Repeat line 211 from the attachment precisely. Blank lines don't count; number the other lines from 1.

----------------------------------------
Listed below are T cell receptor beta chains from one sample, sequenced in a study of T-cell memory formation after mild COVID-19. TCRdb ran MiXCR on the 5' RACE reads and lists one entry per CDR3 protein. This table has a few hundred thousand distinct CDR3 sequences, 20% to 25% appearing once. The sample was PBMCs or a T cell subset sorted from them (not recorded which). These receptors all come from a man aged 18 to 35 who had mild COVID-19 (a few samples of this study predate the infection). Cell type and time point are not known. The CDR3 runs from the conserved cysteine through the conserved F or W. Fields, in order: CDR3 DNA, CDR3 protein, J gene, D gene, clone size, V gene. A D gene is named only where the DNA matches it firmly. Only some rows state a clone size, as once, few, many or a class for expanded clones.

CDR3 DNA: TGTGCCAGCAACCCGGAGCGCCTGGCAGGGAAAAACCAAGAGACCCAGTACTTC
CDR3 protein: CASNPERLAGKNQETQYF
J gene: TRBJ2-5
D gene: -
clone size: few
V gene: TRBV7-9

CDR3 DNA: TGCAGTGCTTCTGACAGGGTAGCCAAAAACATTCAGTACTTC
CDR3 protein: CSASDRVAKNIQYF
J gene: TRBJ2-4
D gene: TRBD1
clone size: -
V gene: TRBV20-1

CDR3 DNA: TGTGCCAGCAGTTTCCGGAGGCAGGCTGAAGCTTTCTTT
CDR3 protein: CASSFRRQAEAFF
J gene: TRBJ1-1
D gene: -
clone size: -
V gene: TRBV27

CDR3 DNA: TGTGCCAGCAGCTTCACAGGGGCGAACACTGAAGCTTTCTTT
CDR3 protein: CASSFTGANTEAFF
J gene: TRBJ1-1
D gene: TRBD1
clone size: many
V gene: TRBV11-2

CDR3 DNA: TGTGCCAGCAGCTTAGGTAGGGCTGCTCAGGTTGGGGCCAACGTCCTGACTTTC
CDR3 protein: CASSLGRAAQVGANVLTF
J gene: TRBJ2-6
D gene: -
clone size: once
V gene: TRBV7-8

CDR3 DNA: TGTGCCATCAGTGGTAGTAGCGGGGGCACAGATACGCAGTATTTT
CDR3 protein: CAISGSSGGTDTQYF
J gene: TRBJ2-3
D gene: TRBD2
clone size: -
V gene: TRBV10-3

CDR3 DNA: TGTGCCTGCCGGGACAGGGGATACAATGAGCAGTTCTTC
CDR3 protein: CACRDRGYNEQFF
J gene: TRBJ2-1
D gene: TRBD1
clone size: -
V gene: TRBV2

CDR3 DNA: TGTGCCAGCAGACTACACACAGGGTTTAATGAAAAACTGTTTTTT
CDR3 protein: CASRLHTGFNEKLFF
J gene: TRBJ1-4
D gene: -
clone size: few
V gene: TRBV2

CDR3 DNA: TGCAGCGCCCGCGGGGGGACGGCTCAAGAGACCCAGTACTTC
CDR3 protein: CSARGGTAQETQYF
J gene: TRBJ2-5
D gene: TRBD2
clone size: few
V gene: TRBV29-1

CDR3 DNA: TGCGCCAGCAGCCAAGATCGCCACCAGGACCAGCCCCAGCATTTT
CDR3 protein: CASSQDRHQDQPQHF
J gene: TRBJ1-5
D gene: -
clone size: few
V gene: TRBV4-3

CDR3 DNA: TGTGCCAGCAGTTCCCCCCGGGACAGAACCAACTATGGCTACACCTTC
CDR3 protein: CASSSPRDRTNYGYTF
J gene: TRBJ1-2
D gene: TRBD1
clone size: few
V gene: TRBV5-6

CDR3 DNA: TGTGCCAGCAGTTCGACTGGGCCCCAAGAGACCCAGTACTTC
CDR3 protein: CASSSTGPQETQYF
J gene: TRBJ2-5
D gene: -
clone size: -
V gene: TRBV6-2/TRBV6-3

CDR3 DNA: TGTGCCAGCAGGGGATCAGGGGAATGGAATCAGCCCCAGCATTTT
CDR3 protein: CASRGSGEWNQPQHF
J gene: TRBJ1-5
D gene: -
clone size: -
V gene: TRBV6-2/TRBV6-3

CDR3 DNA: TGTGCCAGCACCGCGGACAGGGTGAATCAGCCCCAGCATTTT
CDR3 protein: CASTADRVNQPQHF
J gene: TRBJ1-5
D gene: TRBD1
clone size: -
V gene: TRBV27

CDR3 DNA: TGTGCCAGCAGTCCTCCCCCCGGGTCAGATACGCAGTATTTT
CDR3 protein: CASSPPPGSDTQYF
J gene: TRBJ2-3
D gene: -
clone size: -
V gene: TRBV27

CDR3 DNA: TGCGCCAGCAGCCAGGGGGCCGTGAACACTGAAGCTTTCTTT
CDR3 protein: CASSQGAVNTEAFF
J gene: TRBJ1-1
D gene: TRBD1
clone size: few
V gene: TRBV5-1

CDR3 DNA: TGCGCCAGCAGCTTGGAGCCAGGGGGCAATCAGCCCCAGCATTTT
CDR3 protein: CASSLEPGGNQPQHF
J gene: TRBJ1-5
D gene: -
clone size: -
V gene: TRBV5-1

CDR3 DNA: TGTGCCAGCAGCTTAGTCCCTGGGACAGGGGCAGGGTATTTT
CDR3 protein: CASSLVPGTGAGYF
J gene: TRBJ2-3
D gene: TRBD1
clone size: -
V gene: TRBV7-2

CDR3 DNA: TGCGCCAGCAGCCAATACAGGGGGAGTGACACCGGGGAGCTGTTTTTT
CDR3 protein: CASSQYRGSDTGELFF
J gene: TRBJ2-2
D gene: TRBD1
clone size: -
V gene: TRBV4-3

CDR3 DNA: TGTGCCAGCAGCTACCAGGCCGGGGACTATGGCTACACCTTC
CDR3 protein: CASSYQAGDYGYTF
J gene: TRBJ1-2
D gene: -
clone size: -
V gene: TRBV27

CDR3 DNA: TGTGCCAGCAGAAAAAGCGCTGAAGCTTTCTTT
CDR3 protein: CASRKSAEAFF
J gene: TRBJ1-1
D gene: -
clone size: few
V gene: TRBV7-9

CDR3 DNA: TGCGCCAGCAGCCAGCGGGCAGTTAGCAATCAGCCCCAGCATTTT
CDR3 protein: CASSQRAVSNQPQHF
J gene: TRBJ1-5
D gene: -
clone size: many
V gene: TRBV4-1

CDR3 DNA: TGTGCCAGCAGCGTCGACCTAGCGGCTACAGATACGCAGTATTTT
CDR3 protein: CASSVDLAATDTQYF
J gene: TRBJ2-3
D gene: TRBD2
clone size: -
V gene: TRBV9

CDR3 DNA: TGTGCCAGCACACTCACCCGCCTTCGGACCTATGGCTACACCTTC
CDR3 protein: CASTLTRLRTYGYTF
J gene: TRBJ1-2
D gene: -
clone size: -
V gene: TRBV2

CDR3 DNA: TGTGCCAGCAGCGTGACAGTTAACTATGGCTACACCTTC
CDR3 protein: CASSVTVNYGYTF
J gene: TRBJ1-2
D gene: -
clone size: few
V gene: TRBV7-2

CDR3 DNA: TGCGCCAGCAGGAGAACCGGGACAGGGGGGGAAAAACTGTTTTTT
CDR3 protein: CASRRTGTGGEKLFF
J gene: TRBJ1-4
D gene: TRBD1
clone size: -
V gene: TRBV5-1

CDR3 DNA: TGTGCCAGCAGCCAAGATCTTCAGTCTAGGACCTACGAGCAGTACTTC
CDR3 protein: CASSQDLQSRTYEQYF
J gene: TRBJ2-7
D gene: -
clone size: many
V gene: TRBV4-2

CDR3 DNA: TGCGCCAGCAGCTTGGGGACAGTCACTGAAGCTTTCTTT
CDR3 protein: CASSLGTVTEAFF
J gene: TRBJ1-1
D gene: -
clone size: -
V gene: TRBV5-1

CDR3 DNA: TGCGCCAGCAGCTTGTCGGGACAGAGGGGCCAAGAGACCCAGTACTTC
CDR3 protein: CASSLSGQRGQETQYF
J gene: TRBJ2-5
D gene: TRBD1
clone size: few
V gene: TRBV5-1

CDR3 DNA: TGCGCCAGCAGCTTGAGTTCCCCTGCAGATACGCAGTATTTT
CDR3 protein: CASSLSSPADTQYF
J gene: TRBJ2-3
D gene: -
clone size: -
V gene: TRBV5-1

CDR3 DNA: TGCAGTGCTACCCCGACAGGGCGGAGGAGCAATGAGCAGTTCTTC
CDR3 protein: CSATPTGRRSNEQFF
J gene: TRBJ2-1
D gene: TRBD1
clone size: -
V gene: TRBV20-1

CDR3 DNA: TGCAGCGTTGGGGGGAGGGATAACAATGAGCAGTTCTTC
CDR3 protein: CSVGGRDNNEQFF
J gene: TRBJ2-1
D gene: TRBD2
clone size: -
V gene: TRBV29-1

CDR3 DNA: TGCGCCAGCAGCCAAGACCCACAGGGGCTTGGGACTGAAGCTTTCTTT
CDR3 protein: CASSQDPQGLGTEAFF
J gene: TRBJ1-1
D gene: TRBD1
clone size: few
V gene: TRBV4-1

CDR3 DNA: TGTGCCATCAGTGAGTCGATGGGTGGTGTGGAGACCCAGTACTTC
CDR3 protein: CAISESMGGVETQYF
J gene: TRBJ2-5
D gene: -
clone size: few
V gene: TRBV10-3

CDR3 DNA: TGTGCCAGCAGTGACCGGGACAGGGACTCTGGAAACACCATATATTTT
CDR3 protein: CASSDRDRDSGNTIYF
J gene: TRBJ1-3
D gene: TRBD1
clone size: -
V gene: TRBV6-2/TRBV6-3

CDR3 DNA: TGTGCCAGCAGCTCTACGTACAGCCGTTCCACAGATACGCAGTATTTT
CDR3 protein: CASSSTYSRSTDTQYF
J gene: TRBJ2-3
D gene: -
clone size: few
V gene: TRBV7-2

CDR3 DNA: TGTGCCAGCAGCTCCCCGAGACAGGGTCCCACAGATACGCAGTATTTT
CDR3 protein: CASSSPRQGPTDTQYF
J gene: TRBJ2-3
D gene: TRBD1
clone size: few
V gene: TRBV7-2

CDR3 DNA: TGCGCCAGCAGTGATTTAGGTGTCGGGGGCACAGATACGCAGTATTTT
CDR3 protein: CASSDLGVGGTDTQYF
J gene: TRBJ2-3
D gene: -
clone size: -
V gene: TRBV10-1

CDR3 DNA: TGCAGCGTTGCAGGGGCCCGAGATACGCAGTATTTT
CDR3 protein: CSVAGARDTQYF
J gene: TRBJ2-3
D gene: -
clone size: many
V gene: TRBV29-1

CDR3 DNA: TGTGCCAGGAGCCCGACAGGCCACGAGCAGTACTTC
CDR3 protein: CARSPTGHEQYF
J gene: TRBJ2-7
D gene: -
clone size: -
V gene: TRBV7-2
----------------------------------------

V gene: TRBV6-2/TRBV6-3